The American Cancer Society estimates that more than 101,000 people will get colon cancer this year. The most recent recommendation is for people to get colonoscopies at 45.
Due to more people getting colonoscopies, the rate of colon cancer is going down except in the younger age group.
Doctors say colon cancer in young people is rising.
The latest news from around North Texas.
Brittany Dodson was diagnosed with colon cancer at just 26-years-old and doctors think her tumor began forming when she was much younger.
"I was healthy, young and fit. How could I get this? Why?" Brittany Dodson said.
Dr. Putao Cen, oncologist with Memorial Hermann and UT Health says young people are not immune from cancer, but their symptoms are different.
"If you feel extremely fatigue or pale, you need to check your blood count to see if you are anemic because a lot of time anemic, the blood must losing somewhere causing anemic. And also have an alternate with constipation and diarrhea could be an early sign of rectal cancer or colorectal cancer," Dr. Putao Cen said.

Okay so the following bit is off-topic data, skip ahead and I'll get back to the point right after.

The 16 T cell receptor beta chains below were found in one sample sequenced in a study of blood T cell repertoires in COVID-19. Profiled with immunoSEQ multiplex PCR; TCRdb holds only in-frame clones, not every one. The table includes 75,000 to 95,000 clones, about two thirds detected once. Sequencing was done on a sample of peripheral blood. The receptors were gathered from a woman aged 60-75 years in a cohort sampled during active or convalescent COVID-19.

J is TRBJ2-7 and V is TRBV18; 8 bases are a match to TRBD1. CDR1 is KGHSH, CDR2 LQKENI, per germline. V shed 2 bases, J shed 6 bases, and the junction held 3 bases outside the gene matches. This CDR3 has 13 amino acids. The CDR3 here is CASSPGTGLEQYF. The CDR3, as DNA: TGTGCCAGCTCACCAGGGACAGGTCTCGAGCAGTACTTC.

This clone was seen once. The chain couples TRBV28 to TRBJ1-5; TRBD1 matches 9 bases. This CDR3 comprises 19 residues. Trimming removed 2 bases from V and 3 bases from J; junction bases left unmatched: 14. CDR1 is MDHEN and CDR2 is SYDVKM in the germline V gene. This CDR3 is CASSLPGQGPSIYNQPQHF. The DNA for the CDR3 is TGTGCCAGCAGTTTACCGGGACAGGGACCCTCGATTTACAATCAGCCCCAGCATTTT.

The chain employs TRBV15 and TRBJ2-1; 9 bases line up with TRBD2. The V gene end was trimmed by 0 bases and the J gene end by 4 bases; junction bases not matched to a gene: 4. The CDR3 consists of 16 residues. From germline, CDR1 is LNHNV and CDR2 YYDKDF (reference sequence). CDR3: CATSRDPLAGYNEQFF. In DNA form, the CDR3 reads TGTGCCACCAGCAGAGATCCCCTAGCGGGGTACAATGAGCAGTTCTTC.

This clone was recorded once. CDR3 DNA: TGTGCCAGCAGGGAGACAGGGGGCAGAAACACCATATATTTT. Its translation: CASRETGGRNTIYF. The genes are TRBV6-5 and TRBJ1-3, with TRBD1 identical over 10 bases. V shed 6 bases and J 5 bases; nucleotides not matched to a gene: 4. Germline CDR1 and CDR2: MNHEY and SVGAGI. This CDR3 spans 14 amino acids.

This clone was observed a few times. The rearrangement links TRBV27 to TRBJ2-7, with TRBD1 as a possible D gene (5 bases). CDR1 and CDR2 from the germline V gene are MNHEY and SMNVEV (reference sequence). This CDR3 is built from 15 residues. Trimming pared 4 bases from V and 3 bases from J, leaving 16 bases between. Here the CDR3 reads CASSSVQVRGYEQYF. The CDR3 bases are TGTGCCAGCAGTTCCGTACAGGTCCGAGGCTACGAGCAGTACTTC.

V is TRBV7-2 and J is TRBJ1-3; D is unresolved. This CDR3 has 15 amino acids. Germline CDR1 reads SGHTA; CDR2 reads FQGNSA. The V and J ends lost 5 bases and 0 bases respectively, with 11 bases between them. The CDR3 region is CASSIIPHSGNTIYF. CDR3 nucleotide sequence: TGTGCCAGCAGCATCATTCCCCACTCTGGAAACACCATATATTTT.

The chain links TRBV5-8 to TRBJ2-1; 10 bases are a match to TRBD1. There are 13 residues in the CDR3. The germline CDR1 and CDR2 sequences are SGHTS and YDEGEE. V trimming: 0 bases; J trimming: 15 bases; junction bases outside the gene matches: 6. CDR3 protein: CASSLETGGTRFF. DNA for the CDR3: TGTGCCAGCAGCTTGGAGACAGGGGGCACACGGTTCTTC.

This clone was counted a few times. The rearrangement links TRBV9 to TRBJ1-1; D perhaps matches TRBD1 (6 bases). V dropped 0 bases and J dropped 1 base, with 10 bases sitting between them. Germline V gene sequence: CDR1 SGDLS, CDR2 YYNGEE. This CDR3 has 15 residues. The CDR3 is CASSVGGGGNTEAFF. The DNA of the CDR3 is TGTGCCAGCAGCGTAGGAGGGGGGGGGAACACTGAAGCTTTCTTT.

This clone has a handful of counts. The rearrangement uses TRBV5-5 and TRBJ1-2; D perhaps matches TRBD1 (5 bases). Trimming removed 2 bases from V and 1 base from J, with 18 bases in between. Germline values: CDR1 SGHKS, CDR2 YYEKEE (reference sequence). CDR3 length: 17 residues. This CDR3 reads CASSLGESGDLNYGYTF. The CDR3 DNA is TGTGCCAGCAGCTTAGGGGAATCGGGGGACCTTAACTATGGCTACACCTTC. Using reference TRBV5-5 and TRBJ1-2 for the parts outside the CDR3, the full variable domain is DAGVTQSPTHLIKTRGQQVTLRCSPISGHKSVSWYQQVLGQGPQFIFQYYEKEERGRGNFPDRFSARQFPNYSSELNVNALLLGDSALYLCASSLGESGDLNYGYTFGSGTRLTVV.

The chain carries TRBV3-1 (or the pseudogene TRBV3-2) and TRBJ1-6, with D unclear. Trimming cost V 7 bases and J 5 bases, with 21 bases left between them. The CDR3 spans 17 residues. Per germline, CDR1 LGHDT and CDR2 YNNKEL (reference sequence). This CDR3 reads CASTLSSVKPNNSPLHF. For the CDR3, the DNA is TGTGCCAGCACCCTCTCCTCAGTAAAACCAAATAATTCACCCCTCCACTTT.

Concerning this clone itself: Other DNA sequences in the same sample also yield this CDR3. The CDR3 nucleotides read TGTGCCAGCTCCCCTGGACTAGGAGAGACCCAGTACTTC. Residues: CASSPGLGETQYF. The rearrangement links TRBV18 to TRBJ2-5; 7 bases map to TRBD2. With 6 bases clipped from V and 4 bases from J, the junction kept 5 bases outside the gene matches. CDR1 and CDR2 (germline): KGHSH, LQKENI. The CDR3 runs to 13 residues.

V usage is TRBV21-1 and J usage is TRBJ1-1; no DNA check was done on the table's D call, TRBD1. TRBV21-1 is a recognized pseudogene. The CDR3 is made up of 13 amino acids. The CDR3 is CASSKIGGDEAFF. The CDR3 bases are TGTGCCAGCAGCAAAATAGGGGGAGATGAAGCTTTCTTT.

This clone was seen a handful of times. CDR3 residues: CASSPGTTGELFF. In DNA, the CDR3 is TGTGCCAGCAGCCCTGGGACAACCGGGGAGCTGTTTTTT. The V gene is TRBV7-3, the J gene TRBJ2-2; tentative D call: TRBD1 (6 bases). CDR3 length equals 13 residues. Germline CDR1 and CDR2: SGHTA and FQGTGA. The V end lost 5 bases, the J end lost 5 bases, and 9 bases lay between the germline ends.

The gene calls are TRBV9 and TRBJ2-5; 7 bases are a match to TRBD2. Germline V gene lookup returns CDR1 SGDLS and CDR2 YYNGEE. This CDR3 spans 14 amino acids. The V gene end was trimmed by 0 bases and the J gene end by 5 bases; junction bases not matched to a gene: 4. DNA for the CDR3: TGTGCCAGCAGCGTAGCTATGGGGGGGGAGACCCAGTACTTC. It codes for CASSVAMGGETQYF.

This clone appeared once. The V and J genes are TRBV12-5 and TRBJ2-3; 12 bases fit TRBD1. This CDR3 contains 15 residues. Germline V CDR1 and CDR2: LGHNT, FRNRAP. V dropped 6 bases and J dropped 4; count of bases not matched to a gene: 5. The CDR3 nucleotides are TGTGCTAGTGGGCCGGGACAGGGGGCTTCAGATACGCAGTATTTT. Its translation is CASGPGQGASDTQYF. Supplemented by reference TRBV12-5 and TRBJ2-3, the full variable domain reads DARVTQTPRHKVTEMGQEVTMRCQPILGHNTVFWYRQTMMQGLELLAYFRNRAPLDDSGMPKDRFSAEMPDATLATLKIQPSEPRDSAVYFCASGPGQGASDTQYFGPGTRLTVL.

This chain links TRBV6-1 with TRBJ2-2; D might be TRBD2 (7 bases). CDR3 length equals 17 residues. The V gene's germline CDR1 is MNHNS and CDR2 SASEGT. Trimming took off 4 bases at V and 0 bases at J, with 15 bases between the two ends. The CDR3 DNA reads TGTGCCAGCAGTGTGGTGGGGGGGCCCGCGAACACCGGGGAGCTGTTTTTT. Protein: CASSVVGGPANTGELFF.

Brittany thought her abdominal pain and bleeding could be from diet or hemorrhoids.
"My sleep habits, my exercise habits, everything I was doing that I thought would work was not working at all," said Dodson.
Luckily, she didn't procrastinate taking her complaints to a doctor.
The first one who heard her symptoms sent her straight to get a colonoscopy where oncologists quickly got her into chemo, then surgery. Long story short, she got the ending she prayed for.
"I'm proud to be a survivor at such a young age. That's the key, that's why I do what I do as an advocate for cancer survivors is because a lot of people don't get the chance so I'm one of the very lucky and blessed ones to be a survivor."
Brittany is now 29 and she gets a colonoscopy every year to make sure the cancer has not returned.
She admits the prep isn't fun, but she says she can't complain because she knows they're life-saving.